Freedom in the World

Freedom in the World
Maialisa / Pixabay

In Hamlet, William Shakespeare sagely noted: “Lord! We know what we are, but we know not what we may be.”


Nevertheless, each New Year’s we engage in a soothsaying, trying to predict events for the 365 days ahead. Then, various self-appointed experts recommend life-changing resolutions for personal salvation.

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No resolutions from me. Only the observation that recent history dictates, sadly, that in 2018 there will be more of the same — domestic political turmoil, accusations, a search for truth in suspect news, diminished freedom, wars and rumors of wars.

Freedom in the World

Since 1978, Freedom House has published Freedom in the World, an annual assessment of the state of political and civil liberties in 195 countries. It saw 2017 as the 12th consecutive year of decline in global freedom. The U.S. scored 89 out of a possible 100, ranked as “mostly free.”

As for Shakespeare’s hopeful claim that “we know what we are,” Freedom House sees an America that is “deeply polarized” along party lines, divided by race, gender, geography and education. Freedom House noted erosion of democratic institutions reflected in legislative gridlock, a dysfunctional criminal justice system, and growing disparities in wealth and economic opportunity.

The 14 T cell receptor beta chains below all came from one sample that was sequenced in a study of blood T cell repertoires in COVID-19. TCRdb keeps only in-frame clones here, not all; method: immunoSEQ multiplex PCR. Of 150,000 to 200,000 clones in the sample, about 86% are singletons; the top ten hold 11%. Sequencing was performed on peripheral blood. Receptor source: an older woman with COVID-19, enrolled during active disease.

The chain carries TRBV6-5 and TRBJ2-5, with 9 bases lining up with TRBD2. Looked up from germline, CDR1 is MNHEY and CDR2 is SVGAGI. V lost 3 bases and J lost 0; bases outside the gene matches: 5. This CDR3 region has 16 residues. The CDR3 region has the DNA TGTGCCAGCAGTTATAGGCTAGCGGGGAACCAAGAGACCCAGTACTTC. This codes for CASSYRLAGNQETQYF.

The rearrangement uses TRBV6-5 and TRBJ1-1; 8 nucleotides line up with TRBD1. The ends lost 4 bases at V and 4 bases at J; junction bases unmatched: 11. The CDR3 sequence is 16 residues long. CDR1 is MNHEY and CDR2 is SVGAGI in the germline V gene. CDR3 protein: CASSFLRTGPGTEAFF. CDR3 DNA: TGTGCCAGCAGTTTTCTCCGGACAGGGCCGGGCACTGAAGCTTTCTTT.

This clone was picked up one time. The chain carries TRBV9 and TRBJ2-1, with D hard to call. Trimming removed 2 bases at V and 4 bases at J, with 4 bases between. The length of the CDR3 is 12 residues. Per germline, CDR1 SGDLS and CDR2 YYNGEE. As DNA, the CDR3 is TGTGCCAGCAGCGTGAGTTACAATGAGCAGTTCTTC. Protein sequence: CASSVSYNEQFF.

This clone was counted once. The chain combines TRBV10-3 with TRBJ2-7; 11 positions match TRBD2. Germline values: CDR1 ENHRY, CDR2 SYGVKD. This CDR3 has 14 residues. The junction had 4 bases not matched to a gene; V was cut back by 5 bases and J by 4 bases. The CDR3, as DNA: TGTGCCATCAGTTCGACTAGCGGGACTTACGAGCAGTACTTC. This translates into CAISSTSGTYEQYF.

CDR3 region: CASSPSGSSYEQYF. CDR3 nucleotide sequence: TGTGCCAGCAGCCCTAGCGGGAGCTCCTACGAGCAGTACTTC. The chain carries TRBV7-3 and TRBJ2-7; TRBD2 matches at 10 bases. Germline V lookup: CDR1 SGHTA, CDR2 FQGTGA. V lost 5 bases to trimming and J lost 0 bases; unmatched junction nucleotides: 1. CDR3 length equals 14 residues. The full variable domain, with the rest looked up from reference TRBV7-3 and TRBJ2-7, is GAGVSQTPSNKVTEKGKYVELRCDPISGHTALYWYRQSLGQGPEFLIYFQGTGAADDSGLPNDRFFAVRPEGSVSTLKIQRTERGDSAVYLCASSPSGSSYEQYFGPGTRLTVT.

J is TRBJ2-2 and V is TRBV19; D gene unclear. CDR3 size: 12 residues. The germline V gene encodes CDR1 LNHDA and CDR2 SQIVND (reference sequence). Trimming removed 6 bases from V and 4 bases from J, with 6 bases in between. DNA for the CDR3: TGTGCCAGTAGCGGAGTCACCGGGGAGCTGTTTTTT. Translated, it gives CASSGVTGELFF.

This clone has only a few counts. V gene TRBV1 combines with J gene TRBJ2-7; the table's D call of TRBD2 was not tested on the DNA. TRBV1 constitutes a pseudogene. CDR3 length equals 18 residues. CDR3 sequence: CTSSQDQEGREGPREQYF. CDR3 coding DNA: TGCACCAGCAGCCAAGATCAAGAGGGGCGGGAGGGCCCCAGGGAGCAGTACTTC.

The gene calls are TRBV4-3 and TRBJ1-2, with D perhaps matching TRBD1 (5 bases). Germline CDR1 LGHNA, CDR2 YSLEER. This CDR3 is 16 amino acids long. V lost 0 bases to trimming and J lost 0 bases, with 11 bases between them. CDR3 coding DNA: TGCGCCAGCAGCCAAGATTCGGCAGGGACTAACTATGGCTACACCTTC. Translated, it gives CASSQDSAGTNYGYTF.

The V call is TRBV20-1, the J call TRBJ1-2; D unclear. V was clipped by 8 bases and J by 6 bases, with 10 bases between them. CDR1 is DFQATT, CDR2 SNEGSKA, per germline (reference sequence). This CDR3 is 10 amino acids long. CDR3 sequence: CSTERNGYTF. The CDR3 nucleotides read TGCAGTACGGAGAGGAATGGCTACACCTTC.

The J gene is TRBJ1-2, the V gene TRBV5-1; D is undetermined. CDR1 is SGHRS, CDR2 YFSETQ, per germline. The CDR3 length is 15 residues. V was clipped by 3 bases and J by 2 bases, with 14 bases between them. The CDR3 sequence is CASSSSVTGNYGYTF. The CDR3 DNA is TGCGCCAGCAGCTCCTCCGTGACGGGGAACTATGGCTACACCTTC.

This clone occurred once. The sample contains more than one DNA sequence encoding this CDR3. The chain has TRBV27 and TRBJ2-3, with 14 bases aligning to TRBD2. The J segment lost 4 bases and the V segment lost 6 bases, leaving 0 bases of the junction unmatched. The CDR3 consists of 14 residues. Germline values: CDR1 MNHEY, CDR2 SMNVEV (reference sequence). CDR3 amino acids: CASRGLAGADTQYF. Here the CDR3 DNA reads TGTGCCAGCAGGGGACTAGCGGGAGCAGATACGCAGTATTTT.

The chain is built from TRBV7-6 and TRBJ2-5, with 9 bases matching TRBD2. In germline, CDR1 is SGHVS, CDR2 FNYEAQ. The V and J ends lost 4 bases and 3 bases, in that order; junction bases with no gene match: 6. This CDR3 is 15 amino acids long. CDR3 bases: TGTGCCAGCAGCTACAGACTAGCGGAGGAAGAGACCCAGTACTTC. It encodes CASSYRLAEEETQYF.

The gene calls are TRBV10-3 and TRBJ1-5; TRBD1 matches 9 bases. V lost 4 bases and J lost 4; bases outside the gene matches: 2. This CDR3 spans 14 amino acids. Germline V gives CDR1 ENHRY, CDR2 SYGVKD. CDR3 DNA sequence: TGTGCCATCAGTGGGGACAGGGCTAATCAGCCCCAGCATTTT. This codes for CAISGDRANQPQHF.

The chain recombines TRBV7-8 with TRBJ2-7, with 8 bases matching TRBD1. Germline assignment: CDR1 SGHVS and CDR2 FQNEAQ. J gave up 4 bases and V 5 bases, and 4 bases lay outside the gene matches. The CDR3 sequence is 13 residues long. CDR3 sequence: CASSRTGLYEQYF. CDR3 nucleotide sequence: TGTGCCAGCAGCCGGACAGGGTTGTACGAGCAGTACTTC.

New Year’s resolutions are an attempt at self-control, a personal commodity often in short supply. Today, most of the traditional restraints of religion, family and society have weakened. The decline in common sense can be seen in a collective lack of personal discipline evident in the financial world (see bitcoin).

Many investors and bankers act as though there is no day of reckoning — unwary speculators who seem blind to the lessons of the 2008 bubble. Included in that group: American politicians who cut taxes when the national debt nears $21 trillion.

Then, too, many individuals fail to take the simple steps necessary to create secure asset-protection and estate plans for themselves and their families.


Britain’s great Victorian prime minister, Benjamin Disraeli (1804 to 1881), observed: “What we anticipate seldom occurs; what we least expect generally happens.” The horrific events of recent years certainly have reconfirmed his wisdom.

So who knows what 2018 has in store?

Chinese astrology sees 2018 as another Year of the Dog. Those born in Dog years are said to “abhor injustice and always reach out to those in need, making them natural candidates for humanitarian missions.” President Donald J. Trump (born June 14, 1946, age 71) is a Dog-year child.

For 2018, the French prophet Nostradamus predicted world-shaking natural disasters. Scientists may agree, seeing severe quakes likely to occur next year because of a periodic slowing of the Earth’s rotation.

My own guess, after major political tremors in the Virginia and Alabama elections, is that a major national electoral earthquake will alter Republican majorities in the U.S. Congress and in many state governments.

Also, the U.K. will survive Brexit; the EU and the U.K. still need each other.

Up to You

The continuing goal of Banyan Hill is recommending useful investment strategies that offer you the personal freedom to control your own assets and life.

A popular Thai phrase used for English-speaking visitors concerning choice is: “Up to you.”

What the Year of the Dog holds for us depends in large part on what each of us chooses. We will do our best to help you choose individual sovereignty.

Yours for liberty,

Bob Bauman, JD

Editor, Banyan Hill Publishing

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